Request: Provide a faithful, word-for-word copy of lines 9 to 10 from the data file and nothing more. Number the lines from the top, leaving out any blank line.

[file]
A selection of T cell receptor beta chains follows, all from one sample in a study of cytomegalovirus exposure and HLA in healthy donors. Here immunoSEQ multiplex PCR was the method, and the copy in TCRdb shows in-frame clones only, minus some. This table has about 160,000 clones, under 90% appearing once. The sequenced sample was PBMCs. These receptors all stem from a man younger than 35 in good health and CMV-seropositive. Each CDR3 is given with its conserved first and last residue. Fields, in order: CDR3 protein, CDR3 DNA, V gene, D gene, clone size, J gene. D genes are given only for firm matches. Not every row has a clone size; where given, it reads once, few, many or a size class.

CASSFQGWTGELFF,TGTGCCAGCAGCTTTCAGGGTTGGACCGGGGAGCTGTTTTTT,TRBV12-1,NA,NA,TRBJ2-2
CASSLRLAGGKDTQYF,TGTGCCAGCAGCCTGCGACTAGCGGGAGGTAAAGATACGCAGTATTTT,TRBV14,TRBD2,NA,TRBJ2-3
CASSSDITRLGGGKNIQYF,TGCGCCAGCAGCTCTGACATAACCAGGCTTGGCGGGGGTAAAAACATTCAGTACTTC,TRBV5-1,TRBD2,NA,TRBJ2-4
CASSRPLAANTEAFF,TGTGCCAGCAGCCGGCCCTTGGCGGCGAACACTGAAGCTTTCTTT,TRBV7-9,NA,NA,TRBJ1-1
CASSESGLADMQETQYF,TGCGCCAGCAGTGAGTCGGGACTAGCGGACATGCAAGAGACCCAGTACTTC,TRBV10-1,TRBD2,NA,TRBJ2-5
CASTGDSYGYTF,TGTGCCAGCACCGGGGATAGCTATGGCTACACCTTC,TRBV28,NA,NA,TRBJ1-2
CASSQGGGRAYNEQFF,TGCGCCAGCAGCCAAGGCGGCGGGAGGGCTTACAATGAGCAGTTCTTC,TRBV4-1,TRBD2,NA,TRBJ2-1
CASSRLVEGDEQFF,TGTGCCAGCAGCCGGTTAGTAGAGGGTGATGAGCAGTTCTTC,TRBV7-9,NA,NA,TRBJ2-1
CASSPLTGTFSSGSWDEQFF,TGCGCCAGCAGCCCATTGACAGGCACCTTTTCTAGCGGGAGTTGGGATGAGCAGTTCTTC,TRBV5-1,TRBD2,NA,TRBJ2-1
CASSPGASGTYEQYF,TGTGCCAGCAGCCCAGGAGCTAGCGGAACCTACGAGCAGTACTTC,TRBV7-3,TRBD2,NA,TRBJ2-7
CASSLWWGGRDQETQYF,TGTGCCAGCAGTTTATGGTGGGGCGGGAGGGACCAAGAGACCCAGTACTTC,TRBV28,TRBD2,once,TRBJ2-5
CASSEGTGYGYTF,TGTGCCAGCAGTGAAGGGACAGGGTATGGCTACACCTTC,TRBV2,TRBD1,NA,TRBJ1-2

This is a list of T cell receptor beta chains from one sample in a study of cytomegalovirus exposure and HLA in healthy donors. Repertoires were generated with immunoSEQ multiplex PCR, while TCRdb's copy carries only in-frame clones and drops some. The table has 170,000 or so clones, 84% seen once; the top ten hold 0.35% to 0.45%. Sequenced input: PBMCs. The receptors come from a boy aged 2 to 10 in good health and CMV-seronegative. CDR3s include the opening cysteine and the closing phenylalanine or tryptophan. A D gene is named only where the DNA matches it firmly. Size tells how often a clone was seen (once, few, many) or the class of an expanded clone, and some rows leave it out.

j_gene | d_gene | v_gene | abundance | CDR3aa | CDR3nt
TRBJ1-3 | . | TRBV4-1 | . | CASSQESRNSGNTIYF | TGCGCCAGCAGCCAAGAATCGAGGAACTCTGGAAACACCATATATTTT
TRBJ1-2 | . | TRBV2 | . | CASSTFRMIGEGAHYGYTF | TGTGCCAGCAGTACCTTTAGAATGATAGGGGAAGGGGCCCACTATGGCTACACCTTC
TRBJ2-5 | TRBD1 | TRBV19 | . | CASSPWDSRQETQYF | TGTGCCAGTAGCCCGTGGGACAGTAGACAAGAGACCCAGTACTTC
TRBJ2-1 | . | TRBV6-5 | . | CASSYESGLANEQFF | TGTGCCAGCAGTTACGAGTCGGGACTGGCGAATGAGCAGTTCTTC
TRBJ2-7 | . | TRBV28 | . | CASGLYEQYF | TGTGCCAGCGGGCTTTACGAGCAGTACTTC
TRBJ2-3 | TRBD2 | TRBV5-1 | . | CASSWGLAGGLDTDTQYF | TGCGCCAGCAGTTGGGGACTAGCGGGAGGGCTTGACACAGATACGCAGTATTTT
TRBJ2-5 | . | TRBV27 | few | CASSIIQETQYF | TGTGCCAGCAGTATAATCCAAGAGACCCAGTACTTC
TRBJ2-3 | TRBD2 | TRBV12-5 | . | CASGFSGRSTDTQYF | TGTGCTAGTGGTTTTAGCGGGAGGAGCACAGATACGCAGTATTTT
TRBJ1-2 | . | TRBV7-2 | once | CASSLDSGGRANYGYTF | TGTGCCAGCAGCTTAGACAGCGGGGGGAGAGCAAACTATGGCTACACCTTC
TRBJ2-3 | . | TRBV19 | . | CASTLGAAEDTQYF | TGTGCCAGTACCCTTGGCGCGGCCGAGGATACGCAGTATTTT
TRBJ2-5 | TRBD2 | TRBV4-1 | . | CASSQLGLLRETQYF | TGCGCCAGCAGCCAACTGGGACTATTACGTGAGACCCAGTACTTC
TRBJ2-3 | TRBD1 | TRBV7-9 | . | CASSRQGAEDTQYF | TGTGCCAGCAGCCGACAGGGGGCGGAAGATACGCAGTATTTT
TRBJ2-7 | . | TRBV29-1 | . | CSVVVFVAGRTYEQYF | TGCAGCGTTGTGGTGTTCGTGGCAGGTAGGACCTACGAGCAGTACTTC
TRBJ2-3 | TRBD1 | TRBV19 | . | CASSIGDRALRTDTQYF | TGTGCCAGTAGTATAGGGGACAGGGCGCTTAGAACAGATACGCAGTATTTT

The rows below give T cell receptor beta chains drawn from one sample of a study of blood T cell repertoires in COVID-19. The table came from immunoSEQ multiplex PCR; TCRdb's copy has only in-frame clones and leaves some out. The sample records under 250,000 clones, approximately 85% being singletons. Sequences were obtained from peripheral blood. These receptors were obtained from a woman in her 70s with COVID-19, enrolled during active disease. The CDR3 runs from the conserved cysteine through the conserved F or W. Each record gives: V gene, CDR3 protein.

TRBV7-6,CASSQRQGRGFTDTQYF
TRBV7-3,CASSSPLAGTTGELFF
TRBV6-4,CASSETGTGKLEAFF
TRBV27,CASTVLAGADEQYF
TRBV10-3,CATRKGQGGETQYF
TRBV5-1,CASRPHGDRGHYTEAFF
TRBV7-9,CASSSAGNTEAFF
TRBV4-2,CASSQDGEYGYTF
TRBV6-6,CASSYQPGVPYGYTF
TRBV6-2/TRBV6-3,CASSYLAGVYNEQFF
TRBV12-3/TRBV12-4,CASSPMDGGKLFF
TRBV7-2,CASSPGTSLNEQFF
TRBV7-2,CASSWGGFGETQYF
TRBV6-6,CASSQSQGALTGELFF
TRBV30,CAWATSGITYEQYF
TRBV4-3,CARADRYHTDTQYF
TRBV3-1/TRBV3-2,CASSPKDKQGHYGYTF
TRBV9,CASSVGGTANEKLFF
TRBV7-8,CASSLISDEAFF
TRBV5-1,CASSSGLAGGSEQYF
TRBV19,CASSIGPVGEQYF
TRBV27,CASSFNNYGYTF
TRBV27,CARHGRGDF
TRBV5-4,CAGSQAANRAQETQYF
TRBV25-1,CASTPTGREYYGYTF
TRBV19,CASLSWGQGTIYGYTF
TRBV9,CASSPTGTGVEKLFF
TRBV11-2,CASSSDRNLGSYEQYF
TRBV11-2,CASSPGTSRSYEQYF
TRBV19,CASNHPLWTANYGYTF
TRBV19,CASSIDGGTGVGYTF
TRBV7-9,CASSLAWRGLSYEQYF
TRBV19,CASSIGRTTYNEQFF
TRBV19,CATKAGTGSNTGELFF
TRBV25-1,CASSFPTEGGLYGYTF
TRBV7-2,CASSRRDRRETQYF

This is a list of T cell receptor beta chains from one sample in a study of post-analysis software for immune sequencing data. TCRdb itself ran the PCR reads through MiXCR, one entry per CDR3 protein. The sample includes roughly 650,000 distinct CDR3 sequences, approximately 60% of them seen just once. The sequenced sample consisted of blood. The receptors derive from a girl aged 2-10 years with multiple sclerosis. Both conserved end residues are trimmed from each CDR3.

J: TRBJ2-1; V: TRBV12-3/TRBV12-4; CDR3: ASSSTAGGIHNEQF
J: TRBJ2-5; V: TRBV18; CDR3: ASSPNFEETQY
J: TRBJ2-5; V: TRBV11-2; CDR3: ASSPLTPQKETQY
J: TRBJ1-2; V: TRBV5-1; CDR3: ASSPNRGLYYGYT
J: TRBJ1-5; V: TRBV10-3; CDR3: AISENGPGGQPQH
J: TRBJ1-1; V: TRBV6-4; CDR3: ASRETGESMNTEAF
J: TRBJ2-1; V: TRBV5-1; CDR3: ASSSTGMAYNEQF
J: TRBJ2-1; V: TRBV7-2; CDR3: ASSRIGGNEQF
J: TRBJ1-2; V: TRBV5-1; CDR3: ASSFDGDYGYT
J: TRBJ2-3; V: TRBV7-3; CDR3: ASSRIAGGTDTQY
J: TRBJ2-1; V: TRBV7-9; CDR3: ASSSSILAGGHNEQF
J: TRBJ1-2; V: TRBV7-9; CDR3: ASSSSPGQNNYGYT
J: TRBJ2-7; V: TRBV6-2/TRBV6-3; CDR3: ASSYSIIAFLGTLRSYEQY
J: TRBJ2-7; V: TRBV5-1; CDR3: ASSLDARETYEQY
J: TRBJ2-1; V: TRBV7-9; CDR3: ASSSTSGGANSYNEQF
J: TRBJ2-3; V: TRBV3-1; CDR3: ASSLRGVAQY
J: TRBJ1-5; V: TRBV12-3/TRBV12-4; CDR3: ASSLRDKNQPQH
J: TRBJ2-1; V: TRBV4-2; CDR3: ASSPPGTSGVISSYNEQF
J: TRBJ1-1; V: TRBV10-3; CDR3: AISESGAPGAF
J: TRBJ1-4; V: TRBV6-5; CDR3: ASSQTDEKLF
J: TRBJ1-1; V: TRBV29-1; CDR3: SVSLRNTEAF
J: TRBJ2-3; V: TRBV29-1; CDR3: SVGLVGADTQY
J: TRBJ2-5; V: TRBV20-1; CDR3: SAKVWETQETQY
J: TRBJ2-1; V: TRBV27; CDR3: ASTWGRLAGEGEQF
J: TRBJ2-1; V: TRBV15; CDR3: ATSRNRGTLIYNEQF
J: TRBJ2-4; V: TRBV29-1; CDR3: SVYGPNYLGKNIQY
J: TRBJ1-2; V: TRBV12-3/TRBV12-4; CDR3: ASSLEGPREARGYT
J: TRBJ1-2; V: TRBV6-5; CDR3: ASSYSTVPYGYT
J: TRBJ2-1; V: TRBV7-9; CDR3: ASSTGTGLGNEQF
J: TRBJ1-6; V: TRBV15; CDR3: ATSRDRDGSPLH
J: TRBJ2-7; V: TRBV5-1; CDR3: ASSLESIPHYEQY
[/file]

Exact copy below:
CASSRLVEGDEQFF,TGTGCCAGCAGCCGGTTAGTAGAGGGTGATGAGCAGTTCTTC,TRBV7-9,NA,NA,TRBJ2-1
CASSPLTGTFSSGSWDEQFF,TGCGCCAGCAGCCCATTGACAGGCACCTTTTCTAGCGGGAGTTGGGATGAGCAGTTCTTC,TRBV5-1,TRBD2,NA,TRBJ2-1